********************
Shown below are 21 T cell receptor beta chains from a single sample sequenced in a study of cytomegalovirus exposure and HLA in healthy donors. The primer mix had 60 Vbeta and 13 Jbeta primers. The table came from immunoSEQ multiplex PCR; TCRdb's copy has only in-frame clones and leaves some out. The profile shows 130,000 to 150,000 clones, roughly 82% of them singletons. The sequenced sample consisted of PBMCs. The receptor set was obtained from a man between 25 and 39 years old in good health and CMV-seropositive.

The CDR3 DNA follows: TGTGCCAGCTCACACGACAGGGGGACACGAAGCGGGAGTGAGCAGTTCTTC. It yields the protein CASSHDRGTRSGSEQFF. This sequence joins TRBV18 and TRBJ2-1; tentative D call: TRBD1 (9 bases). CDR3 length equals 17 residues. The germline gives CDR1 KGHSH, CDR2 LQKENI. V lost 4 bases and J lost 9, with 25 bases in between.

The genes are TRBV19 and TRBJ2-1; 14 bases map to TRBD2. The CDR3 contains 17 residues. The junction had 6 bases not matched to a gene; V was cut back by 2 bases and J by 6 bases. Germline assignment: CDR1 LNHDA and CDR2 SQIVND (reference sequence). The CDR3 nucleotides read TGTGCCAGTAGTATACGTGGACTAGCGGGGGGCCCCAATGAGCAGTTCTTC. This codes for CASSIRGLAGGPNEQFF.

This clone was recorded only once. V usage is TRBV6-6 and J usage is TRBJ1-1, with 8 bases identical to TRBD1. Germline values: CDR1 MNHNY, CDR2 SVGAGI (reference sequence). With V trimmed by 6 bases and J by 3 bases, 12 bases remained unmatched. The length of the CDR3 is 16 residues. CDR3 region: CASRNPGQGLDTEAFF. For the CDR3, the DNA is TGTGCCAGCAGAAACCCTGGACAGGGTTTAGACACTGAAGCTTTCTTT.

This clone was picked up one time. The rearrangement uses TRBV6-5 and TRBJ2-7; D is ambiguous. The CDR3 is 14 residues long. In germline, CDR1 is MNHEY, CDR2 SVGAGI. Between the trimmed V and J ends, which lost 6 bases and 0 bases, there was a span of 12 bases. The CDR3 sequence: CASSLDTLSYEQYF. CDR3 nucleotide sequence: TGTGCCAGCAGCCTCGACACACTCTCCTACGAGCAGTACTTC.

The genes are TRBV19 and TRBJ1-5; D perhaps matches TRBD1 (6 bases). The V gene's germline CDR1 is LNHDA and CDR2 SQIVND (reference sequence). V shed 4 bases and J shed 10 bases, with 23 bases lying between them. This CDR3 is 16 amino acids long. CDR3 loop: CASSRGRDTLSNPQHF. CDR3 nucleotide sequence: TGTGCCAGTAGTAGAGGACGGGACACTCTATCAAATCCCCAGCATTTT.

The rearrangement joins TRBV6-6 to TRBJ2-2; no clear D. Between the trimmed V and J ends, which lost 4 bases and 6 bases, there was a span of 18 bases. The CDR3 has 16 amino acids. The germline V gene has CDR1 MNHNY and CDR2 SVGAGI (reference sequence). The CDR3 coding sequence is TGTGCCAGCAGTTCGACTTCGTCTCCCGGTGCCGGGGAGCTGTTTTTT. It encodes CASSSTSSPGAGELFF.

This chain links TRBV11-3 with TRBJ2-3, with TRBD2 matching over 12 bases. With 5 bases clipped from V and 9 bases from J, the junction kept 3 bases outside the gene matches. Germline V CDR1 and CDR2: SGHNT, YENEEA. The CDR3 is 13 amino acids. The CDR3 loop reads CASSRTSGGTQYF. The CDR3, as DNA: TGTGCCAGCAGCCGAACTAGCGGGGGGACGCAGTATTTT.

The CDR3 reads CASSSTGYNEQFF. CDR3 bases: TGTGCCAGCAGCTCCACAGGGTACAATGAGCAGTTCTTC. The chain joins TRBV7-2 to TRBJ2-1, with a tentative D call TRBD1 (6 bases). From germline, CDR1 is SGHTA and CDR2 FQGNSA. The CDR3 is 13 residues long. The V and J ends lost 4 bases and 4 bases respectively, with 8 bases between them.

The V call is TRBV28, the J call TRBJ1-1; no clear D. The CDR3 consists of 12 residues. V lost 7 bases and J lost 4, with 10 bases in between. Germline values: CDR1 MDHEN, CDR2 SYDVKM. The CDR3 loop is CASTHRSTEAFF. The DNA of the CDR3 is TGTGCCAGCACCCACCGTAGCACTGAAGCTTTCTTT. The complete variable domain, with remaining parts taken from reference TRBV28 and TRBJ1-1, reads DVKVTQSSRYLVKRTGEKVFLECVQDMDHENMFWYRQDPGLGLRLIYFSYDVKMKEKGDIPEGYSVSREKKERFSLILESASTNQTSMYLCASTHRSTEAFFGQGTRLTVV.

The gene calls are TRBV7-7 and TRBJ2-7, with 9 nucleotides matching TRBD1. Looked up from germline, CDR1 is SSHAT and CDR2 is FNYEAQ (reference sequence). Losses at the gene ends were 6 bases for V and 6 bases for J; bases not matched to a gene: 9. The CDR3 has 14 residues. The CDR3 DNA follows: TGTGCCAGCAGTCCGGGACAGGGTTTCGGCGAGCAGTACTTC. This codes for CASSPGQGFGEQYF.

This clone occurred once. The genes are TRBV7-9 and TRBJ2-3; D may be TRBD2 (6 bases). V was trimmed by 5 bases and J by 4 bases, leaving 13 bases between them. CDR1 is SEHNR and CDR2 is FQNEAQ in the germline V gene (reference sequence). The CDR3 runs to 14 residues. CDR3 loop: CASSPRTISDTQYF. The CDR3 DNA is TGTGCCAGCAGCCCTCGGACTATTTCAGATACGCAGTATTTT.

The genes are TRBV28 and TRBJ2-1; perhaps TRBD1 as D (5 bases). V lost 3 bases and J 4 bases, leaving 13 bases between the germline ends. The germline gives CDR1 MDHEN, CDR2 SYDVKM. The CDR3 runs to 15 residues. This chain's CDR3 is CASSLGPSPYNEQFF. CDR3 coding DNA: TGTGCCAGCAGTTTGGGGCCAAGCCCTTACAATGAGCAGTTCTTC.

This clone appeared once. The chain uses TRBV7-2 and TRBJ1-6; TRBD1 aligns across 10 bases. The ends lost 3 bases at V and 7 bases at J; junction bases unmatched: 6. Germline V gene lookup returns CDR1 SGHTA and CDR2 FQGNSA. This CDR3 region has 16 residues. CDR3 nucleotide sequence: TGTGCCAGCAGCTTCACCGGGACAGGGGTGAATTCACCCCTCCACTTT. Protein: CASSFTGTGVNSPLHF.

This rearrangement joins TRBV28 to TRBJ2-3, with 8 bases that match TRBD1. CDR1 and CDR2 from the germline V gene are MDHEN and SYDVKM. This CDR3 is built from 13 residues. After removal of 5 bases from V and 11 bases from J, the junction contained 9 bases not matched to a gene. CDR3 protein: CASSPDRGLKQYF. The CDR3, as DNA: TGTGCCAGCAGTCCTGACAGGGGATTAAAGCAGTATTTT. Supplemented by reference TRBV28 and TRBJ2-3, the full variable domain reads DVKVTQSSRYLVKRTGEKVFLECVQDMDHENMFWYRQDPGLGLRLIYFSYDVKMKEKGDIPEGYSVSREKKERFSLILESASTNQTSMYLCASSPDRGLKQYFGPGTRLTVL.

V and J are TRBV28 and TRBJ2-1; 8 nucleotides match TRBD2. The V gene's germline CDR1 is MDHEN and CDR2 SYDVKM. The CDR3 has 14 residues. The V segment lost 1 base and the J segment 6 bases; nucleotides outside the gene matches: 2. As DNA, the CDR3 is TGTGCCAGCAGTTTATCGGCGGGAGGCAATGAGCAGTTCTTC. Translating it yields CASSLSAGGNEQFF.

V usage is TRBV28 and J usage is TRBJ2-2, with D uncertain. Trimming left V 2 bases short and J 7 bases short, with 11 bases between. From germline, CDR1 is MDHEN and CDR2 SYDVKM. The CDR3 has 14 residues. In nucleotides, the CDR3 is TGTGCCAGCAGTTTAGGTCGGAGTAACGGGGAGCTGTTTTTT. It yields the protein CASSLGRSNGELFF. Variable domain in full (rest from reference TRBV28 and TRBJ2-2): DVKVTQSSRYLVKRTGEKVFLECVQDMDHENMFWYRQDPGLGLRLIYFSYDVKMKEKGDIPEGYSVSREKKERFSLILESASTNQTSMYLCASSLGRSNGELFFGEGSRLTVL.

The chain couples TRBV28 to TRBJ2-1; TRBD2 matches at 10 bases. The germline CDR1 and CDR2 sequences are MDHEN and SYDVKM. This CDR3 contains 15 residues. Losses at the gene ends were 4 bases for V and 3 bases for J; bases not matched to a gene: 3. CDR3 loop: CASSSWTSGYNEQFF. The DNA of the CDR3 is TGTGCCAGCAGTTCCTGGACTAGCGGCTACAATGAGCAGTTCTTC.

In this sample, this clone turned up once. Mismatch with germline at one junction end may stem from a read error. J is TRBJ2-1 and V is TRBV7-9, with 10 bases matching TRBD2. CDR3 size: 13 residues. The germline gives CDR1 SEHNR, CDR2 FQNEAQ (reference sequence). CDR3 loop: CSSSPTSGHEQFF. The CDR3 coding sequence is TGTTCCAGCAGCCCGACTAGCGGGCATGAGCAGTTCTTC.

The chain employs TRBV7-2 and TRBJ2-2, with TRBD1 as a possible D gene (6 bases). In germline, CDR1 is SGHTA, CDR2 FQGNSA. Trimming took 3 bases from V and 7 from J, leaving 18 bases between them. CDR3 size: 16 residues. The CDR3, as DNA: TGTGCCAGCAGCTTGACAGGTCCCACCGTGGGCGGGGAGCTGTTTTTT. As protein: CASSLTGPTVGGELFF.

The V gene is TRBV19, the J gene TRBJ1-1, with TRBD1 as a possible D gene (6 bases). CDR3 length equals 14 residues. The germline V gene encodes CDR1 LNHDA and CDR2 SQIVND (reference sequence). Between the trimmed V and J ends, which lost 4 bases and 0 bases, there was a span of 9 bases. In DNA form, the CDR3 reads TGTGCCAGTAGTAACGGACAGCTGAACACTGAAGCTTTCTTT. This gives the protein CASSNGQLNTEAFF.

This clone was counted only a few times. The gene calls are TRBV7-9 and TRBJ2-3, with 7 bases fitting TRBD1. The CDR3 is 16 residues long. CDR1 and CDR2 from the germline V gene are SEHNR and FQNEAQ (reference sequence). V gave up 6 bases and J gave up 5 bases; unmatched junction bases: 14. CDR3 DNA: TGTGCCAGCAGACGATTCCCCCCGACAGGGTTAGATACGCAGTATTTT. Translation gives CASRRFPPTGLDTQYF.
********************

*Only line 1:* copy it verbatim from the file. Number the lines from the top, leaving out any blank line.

Shown below are 21 T cell receptor beta chains from a single sample sequenced in a study of cytomegalovirus exposure and HLA in healthy donors. The primer mix had 60 Vbeta and 13 Jbeta primers. The table came from immunoSEQ multiplex PCR; TCRdb's copy has only in-frame clones and leaves some out. The profile shows 130,000 to 150,000 clones, roughly 82% of them singletons. The sequenced sample consisted of PBMCs. The receptor set was obtained from a man between 25 and 39 years old in good health and CMV-seropositive.